Could Anger At the IRS Unite Democrats And the Tea Party?

What could bring reform advocates and tea partyers together? Anger at the IRS.

Tea Party supporters gather for a rally outside the IRS headquarter in Washington, May 21, 2013. A few dozen tea party activists and their supporters have gathered outside the IRS headquarters in Washington to protest extra scrutiny of their organizations.
National Journal
Patrick Reis
Add to Briefcase
See more stories about...
Patrick Reis
Aug. 21, 2013, 8:31 a.m.

Rep. Chris Van Hol­len has a pro­pos­al he says can as­suage both the tea party’s con­cerns over IRS over­reach and pro­gress­ives’ fret­ting over the flood of an­onym­ous cam­paign cash un­leashed by the Su­preme Court’s Cit­izens United rul­ing.

His plan: Sue the IRS.

The Mary­land Demo­crat  an­nounced Wed­nes­day that he is su­ing the agency, as well as the Treas­ury De­part­ment, to de­mand a change in the way they eval­u­ate non­profits that pro­claim them­selves to be “so­cial-wel­fare” or­gan­iz­a­tions.

The IRS cur­rently al­lows such or­gan­iz­a­tions — a class of power play­ers known as “tax-ex­empt 501(c)4s,” whose ranks in­clude Karl Rove’s Cross­roads GPS and the Obama-aligned Pri­or­it­ies USA — to dabble in polit­ic­al ad­vocacy, so long as they keep such activ­it­ies sec­ond­ary to their gen­er­al char­it­able work.

But Van Hol­len says that such a “primary char­it­able, sec­ond­ar­ily polit­ic­al” ar­range­ment leaves open a loop­hole for overtly polit­ic­al or­gan­iz­a­tions to ex­ploit be­ne­fits in­ten­ded to be re­served for char­it­ies. Chief among those be­ne­fits is that 501(c)4s do not have to dis­close their donors, and so cor­por­a­tions, uni­ons, and oth­er groups can pour money in­to ad­vocacy ef­forts without fear­ing pub­lic back­lash, or in­deed any pub­lic scru­tiny at all.

Hop­ing to lift the cur­tain on polit­ic­al spend­ing, Van Hol­len wants the IRS to re­write its rules to re­quire 501(c)4s to en­gage ex­clus­ively in so­cial-wel­fare activ­it­ies, and keep out of polit­ic­al spend­ing en­tirely. If the groups want to get in­to polit­ics, they should re­gister un­der a dif­fer­ent non­profit clas­si­fic­a­tion — known as 527s — that would pro­tect the groups from tax­a­tion but re­quire them to dis­close all of their donors.

“You can spend the money, but the law does re­quire, as Con­gress in­ten­ded, that you [tell] the pub­lic where the money is com­ing from,” Van Hol­len said Wed­nes­day.

The fight over polit­ic­al spend­ing has taken on new ur­gency since 2010, when the Cit­izens United de­cision struck down cam­paign fin­ance laws that had pre­vi­ously checked out­side groups’ polit­ic­al spend­ing.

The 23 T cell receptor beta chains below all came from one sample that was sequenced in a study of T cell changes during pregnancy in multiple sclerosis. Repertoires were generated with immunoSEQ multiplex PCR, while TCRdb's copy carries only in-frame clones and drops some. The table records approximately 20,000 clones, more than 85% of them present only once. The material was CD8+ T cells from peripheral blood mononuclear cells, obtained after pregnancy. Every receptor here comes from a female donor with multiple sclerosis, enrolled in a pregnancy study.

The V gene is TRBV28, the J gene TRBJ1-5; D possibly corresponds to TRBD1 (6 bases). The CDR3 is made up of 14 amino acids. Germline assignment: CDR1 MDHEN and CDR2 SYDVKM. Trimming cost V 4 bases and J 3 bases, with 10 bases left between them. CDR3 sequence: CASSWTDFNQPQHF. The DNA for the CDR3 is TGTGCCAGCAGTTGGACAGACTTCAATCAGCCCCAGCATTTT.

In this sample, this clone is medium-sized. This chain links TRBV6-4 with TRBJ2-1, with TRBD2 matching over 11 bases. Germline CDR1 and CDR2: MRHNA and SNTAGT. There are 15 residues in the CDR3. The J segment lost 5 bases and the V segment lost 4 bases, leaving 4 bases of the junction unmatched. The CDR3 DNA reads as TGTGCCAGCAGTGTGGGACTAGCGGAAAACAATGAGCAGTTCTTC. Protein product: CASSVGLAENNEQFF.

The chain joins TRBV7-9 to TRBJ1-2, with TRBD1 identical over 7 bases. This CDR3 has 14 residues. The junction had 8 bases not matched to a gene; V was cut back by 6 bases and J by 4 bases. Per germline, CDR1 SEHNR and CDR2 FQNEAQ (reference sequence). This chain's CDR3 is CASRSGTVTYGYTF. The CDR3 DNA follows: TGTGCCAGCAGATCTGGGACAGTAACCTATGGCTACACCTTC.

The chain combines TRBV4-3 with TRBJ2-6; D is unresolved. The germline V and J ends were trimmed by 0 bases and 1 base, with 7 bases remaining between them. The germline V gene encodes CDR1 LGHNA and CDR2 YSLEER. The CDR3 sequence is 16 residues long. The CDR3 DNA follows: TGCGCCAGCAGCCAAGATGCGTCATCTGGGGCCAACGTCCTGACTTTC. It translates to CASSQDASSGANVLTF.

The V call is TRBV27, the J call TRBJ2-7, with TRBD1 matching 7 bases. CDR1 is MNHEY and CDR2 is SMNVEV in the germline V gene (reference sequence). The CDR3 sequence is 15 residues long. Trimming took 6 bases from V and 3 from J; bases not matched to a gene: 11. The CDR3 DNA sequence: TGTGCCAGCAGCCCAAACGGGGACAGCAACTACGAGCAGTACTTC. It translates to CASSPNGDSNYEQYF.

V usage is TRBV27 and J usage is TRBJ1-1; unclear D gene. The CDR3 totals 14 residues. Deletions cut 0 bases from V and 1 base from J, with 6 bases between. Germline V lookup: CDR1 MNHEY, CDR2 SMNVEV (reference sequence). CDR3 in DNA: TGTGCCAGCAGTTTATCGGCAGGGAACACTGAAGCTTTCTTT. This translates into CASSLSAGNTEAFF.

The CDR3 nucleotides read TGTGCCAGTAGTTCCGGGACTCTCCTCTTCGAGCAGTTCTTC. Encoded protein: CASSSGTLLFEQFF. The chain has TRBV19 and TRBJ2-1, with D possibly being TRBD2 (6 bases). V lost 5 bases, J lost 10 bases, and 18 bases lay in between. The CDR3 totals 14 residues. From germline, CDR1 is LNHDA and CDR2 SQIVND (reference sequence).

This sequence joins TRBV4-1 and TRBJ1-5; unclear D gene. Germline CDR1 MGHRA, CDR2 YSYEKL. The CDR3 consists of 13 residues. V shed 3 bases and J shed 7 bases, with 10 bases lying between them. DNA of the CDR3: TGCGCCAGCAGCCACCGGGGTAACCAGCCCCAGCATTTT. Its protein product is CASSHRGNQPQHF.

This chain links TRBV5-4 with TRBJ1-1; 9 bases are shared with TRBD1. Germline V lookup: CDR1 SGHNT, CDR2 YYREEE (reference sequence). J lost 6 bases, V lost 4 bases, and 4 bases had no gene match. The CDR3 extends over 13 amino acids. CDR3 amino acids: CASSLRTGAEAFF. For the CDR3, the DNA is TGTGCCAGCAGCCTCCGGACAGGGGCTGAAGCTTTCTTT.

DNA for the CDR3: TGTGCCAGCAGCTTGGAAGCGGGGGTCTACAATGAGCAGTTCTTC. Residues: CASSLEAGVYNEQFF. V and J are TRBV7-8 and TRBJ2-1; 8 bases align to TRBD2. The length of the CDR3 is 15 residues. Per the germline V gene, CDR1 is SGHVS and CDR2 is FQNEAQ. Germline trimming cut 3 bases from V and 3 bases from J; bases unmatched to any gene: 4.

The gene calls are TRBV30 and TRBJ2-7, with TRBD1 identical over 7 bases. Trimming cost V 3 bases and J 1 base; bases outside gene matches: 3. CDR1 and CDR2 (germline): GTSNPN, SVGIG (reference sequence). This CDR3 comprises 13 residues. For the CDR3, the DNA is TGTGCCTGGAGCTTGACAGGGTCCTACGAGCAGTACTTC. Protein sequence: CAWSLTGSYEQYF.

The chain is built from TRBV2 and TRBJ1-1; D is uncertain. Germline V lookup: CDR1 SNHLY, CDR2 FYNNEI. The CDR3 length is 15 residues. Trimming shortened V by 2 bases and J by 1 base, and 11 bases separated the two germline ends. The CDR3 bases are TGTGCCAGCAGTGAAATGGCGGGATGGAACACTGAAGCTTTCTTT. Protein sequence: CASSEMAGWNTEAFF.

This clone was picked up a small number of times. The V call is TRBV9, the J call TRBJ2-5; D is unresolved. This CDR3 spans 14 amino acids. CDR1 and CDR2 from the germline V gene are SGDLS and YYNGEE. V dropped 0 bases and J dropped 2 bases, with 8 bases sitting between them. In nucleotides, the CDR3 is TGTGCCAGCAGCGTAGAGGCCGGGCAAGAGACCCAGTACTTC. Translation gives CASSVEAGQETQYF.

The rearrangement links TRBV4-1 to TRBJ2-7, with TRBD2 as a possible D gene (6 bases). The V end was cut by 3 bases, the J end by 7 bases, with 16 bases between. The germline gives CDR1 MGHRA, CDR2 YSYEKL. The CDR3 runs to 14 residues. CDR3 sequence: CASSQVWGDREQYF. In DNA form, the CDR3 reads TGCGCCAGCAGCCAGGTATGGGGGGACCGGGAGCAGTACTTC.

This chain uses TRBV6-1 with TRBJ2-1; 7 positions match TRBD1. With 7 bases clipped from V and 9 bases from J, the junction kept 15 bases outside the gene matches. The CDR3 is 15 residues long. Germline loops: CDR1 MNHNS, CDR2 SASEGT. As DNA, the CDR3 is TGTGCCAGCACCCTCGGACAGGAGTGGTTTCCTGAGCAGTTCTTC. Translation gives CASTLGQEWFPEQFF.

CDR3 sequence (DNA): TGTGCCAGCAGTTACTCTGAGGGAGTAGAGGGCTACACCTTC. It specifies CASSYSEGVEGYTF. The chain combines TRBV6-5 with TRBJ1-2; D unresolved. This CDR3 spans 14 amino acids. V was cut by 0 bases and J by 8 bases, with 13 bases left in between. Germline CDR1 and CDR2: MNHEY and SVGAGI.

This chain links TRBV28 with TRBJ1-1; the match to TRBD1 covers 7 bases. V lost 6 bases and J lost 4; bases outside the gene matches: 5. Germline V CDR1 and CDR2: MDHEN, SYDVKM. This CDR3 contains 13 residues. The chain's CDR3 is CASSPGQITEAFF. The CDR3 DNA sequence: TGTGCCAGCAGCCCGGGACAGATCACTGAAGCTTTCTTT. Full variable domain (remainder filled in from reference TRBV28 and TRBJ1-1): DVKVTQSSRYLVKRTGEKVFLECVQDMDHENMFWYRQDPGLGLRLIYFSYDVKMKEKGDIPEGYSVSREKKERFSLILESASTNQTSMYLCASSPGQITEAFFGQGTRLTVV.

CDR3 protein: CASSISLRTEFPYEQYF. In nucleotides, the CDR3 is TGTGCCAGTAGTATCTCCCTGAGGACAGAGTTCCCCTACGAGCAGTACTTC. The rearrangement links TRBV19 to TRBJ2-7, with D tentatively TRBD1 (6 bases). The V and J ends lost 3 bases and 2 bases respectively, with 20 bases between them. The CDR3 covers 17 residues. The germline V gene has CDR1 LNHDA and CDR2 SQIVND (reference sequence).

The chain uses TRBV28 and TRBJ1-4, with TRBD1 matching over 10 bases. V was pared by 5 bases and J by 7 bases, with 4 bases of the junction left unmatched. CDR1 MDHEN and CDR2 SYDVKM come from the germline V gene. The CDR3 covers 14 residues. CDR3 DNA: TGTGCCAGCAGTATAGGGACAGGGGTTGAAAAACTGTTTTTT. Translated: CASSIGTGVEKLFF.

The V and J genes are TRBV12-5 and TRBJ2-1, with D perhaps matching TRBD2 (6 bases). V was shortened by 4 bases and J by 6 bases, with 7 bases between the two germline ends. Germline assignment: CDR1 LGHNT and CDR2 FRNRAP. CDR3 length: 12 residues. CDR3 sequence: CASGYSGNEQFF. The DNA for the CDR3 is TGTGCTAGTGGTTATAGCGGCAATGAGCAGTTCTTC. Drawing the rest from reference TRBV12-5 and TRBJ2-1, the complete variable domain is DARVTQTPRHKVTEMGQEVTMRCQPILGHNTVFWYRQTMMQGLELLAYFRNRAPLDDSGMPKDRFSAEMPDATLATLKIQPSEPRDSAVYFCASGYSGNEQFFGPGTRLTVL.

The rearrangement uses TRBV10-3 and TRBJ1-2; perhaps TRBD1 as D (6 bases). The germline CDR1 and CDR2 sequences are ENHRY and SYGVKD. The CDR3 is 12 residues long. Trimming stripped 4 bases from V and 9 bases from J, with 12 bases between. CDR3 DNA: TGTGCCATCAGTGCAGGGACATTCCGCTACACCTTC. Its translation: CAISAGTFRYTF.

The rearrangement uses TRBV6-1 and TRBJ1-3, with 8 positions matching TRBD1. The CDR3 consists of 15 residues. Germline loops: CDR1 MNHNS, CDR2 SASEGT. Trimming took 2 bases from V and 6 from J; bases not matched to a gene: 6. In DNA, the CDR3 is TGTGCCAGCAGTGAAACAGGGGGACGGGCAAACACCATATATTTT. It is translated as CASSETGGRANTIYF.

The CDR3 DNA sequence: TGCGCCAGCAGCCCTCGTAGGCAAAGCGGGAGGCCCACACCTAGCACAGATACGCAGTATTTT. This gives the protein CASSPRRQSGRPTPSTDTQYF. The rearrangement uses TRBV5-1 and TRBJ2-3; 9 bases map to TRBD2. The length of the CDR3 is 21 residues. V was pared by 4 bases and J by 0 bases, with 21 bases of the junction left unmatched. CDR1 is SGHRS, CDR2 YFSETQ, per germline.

Out­side polit­ic­al spend­ing has ex­ploded since the de­cision, as have the num­ber of groups seek­ing 501(c)4 status. More than 3,200 groups sought the status in 2012, as op­posed to 1,735 in 2010.

Van Hol­len said that his primary goal in the suit was cam­paign fin­ance trans­par­ency, but he hoped that the suit’s an­cil­lary con­sequences could pull in al­lies from the op­pos­ite end of the polit­ic­al spec­trum.

Con­gres­sion­al Re­pub­lic­ans have been out­raged over the IRS’s cam­paign fin­ance role since the agency ad­mit­ted earli­er this year that some of its em­ploy­ees had used cri­ter­ia that tar­geted tea-party groups seek­ing 501(c)4 status for closer scru­tiny.

Van Hol­len re­jec­ted Re­pub­lic­ans’ claim that the IRS was en­gaged in polit­ic­ally mo­tiv­ated at­tacks, echo­ing Demo­crats’ re­cent claims that lib­er­al groups were also in the agency’s crosshairs. But he said the prob­lem could be rendered moot by re­mov­ing the IRS’s ob­lig­a­tion to judge where groups stand along the blurred line between so­cial wel­fare and polit­ic­al ad­vocacy.

What We're Following See More »
SANS PROOF
NRA Chief: Leftist Protesters Are Paid
1 days ago
UPDATE
NEW TRAVEL BAN COMING SOON
Trump Still on Campaign Rhetoric
1 days ago
UPDATE
“WE’RE CHANGING IT”
Trump Rails On Obamacare
1 days ago
UPDATE

After spending a few minutes re-litigating the Democratic primary, Donald Trump turned his focus to Obamacare. “I inherited a mess, believe me. We also inherited a failed healthcare law that threatens our medical system with absolute and total catastrophe” he said. “I’ve been watching and nobody says it, but Obamacare doesn’t work.” He finished, "so we're going to repeal and replace Obamacare."

FAKE NEWS
Trump Goes After The Media
1 days ago
UPDATE

Donald Trump lobbed his first attack at the “dishonest media” about a minute into his speech, saying that the media would not appropriately cover the standing ovation that he received. “We are fighting the fake news,” he said, before doubling down on his previous claim that the press is “the enemy of the people." However, he made a distinction, saying that he doesn't think all media is the enemy, just the "fake news."

FBI TURNED DOWN REQUEST
Report: Trump Asked FBI to Deny Russia Stories
1 days ago
THE LATEST

"The FBI rejected a recent White House request to publicly knock down media reports about communications between Donald Trump's associates and Russians known to US intelligence during the 2016 presidential campaign, multiple US officials briefed on the matter tell CNN. But a White House official said late Thursday that the request was only made after the FBI indicated to the White House it did not believe the reporting to be accurate."

Source:
×
×

Welcome to National Journal!

You are currently accessing National Journal from IP access. Please login to access this feature. If you have any questions, please contact your Dedicated Advisor.

Login